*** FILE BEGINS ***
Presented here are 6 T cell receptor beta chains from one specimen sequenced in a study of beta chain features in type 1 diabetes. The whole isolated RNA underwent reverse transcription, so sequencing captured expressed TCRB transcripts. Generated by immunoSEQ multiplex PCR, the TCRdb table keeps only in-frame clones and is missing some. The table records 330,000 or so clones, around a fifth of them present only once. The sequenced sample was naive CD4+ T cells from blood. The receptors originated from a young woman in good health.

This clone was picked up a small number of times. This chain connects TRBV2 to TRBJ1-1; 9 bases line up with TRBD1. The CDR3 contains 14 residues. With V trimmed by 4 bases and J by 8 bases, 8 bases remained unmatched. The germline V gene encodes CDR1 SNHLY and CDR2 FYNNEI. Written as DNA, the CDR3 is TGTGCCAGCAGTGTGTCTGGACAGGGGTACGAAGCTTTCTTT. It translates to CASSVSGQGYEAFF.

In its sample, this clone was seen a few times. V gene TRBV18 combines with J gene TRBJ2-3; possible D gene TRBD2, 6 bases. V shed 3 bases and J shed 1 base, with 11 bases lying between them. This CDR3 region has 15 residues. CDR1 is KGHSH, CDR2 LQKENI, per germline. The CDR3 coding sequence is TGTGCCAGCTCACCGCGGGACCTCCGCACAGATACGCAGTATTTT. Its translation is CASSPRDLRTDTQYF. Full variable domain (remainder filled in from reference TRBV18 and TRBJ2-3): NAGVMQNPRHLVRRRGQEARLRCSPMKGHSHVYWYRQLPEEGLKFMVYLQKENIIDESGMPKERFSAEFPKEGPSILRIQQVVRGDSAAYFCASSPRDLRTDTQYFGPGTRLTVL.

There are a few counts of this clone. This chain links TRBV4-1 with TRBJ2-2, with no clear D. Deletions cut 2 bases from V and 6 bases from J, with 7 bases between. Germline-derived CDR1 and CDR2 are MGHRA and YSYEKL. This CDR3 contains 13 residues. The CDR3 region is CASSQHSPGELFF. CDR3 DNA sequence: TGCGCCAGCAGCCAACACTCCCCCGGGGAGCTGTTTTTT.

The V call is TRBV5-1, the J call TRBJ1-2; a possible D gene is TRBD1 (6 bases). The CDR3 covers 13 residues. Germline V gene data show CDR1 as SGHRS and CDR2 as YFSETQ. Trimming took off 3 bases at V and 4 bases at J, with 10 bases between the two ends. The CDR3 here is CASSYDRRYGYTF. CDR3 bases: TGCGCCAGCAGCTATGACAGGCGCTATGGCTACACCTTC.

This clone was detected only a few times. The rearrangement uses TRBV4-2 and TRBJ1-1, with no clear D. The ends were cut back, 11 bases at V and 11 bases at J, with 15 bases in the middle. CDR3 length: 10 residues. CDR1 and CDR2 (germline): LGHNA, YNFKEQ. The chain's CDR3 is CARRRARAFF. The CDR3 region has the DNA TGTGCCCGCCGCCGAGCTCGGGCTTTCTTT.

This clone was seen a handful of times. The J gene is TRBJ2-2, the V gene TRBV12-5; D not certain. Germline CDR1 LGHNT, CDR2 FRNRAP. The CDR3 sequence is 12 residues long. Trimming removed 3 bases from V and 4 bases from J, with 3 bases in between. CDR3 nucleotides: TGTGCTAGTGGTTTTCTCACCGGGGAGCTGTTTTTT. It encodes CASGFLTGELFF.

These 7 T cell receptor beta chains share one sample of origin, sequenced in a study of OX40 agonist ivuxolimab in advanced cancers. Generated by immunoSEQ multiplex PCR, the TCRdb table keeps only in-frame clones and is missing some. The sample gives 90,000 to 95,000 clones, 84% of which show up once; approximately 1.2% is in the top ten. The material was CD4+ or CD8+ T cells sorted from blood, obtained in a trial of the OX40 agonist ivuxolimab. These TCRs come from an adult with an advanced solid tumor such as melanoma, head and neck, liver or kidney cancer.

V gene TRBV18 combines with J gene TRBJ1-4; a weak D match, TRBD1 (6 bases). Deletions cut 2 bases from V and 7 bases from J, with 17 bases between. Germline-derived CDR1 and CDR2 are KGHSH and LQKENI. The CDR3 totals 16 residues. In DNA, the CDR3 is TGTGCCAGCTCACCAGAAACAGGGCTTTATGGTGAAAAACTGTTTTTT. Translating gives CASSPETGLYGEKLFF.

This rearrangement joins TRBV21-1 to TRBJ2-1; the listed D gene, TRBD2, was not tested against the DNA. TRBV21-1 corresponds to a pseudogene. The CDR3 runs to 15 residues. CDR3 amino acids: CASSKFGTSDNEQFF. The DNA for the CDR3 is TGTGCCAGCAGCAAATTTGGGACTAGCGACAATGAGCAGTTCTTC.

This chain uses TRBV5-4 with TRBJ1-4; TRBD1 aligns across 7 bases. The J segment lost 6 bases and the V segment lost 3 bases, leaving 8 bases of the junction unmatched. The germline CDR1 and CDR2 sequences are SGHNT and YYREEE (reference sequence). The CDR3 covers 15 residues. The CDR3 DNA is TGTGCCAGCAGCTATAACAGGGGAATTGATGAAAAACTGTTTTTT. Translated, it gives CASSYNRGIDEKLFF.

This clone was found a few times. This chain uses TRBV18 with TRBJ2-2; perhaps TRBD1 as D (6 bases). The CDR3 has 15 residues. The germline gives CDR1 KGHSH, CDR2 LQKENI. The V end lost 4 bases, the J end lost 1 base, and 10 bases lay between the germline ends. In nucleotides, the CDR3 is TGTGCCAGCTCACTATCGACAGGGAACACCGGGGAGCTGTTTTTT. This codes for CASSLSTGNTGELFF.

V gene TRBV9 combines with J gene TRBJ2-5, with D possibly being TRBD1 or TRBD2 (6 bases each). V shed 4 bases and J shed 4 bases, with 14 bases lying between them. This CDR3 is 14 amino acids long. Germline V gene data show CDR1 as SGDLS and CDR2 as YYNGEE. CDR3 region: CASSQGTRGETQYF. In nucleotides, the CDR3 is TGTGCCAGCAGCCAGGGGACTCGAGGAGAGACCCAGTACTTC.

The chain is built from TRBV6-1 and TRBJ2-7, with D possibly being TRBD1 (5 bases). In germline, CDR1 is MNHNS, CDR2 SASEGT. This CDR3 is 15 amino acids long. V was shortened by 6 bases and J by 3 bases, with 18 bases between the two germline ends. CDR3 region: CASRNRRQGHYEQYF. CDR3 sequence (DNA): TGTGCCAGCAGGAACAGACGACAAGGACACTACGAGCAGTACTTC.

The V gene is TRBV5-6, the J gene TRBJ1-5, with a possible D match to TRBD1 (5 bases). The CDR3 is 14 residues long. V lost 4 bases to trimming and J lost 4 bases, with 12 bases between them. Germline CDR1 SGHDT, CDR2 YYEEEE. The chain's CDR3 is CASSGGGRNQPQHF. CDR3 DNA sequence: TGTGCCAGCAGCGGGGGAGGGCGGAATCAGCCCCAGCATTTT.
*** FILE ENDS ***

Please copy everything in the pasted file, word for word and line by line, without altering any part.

Presented here are 6 T cell receptor beta chains from one specimen sequenced in a study of beta chain features in type 1 diabetes. The whole isolated RNA underwent reverse transcription, so sequencing captured expressed TCRB transcripts. Generated by immunoSEQ multiplex PCR, the TCRdb table keeps only in-frame clones and is missing some. The table records 330,000 or so clones, around a fifth of them present only once. The sequenced sample was naive CD4+ T cells from blood. The receptors originated from a young woman in good health.

This clone was picked up a small number of times. This chain connects TRBV2 to TRBJ1-1; 9 bases line up with TRBD1. The CDR3 contains 14 residues. With V trimmed by 4 bases and J by 8 bases, 8 bases remained unmatched. The germline V gene encodes CDR1 SNHLY and CDR2 FYNNEI. Written as DNA, the CDR3 is TGTGCCAGCAGTGTGTCTGGACAGGGGTACGAAGCTTTCTTT. It translates to CASSVSGQGYEAFF.

In its sample, this clone was seen a few times. V gene TRBV18 combines with J gene TRBJ2-3; possible D gene TRBD2, 6 bases. V shed 3 bases and J shed 1 base, with 11 bases lying between them. This CDR3 region has 15 residues. CDR1 is KGHSH, CDR2 LQKENI, per germline. The CDR3 coding sequence is TGTGCCAGCTCACCGCGGGACCTCCGCACAGATACGCAGTATTTT. Its translation is CASSPRDLRTDTQYF. Full variable domain (remainder filled in from reference TRBV18 and TRBJ2-3): NAGVMQNPRHLVRRRGQEARLRCSPMKGHSHVYWYRQLPEEGLKFMVYLQKENIIDESGMPKERFSAEFPKEGPSILRIQQVVRGDSAAYFCASSPRDLRTDTQYFGPGTRLTVL.

There are a few counts of this clone. This chain links TRBV4-1 with TRBJ2-2, with no clear D. Deletions cut 2 bases from V and 6 bases from J, with 7 bases between. Germline-derived CDR1 and CDR2 are MGHRA and YSYEKL. This CDR3 contains 13 residues. The CDR3 region is CASSQHSPGELFF. CDR3 DNA sequence: TGCGCCAGCAGCCAACACTCCCCCGGGGAGCTGTTTTTT.

The V call is TRBV5-1, the J call TRBJ1-2; a possible D gene is TRBD1 (6 bases). The CDR3 covers 13 residues. Germline V gene data show CDR1 as SGHRS and CDR2 as YFSETQ. Trimming took off 3 bases at V and 4 bases at J, with 10 bases between the two ends. The CDR3 here is CASSYDRRYGYTF. CDR3 bases: TGCGCCAGCAGCTATGACAGGCGCTATGGCTACACCTTC.

This clone was detected only a few times. The rearrangement uses TRBV4-2 and TRBJ1-1, with no clear D. The ends were cut back, 11 bases at V and 11 bases at J, with 15 bases in the middle. CDR3 length: 10 residues. CDR1 and CDR2 (germline): LGHNA, YNFKEQ. The chain's CDR3 is CARRRARAFF. The CDR3 region has the DNA TGTGCCCGCCGCCGAGCTCGGGCTTTCTTT.

This clone was seen a handful of times. The J gene is TRBJ2-2, the V gene TRBV12-5; D not certain. Germline CDR1 LGHNT, CDR2 FRNRAP. The CDR3 sequence is 12 residues long. Trimming removed 3 bases from V and 4 bases from J, with 3 bases in between. CDR3 nucleotides: TGTGCTAGTGGTTTTCTCACCGGGGAGCTGTTTTTT. It encodes CASGFLTGELFF.

These 7 T cell receptor beta chains share one sample of origin, sequenced in a study of OX40 agonist ivuxolimab in advanced cancers. Generated by immunoSEQ multiplex PCR, the TCRdb table keeps only in-frame clones and is missing some. The sample gives 90,000 to 95,000 clones, 84% of which show up once; approximately 1.2% is in the top ten. The material was CD4+ or CD8+ T cells sorted from blood, obtained in a trial of the OX40 agonist ivuxolimab. These TCRs come from an adult with an advanced solid tumor such as melanoma, head and neck, liver or kidney cancer.

V gene TRBV18 combines with J gene TRBJ1-4; a weak D match, TRBD1 (6 bases). Deletions cut 2 bases from V and 7 bases from J, with 17 bases between. Germline-derived CDR1 and CDR2 are KGHSH and LQKENI. The CDR3 totals 16 residues. In DNA, the CDR3 is TGTGCCAGCTCACCAGAAACAGGGCTTTATGGTGAAAAACTGTTTTTT. Translating gives CASSPETGLYGEKLFF.

This rearrangement joins TRBV21-1 to TRBJ2-1; the listed D gene, TRBD2, was not tested against the DNA. TRBV21-1 corresponds to a pseudogene. The CDR3 runs to 15 residues. CDR3 amino acids: CASSKFGTSDNEQFF. The DNA for the CDR3 is TGTGCCAGCAGCAAATTTGGGACTAGCGACAATGAGCAGTTCTTC.

This chain uses TRBV5-4 with TRBJ1-4; TRBD1 aligns across 7 bases. The J segment lost 6 bases and the V segment lost 3 bases, leaving 8 bases of the junction unmatched. The germline CDR1 and CDR2 sequences are SGHNT and YYREEE (reference sequence). The CDR3 covers 15 residues. The CDR3 DNA is TGTGCCAGCAGCTATAACAGGGGAATTGATGAAAAACTGTTTTTT. Translated, it gives CASSYNRGIDEKLFF.

This clone was found a few times. This chain uses TRBV18 with TRBJ2-2; perhaps TRBD1 as D (6 bases). The CDR3 has 15 residues. The germline gives CDR1 KGHSH, CDR2 LQKENI. The V end lost 4 bases, the J end lost 1 base, and 10 bases lay between the germline ends. In nucleotides, the CDR3 is TGTGCCAGCTCACTATCGACAGGGAACACCGGGGAGCTGTTTTTT. This codes for CASSLSTGNTGELFF.

V gene TRBV9 combines with J gene TRBJ2-5, with D possibly being TRBD1 or TRBD2 (6 bases each). V shed 4 bases and J shed 4 bases, with 14 bases lying between them. This CDR3 is 14 amino acids long. Germline V gene data show CDR1 as SGDLS and CDR2 as YYNGEE. CDR3 region: CASSQGTRGETQYF. In nucleotides, the CDR3 is TGTGCCAGCAGCCAGGGGACTCGAGGAGAGACCCAGTACTTC.

The chain is built from TRBV6-1 and TRBJ2-7, with D possibly being TRBD1 (5 bases). In germline, CDR1 is MNHNS, CDR2 SASEGT. This CDR3 is 15 amino acids long. V was shortened by 6 bases and J by 3 bases, with 18 bases between the two germline ends. CDR3 region: CASRNRRQGHYEQYF. CDR3 sequence (DNA): TGTGCCAGCAGGAACAGACGACAAGGACACTACGAGCAGTACTTC.

The V gene is TRBV5-6, the J gene TRBJ1-5, with a possible D match to TRBD1 (5 bases). The CDR3 is 14 residues long. V lost 4 bases to trimming and J lost 4 bases, with 12 bases between them. Germline CDR1 SGHDT, CDR2 YYEEEE. The chain's CDR3 is CASSGGGRNQPQHF. CDR3 DNA sequence: TGTGCCAGCAGCGGGGGAGGGCGGAATCAGCCCCAGCATTTT.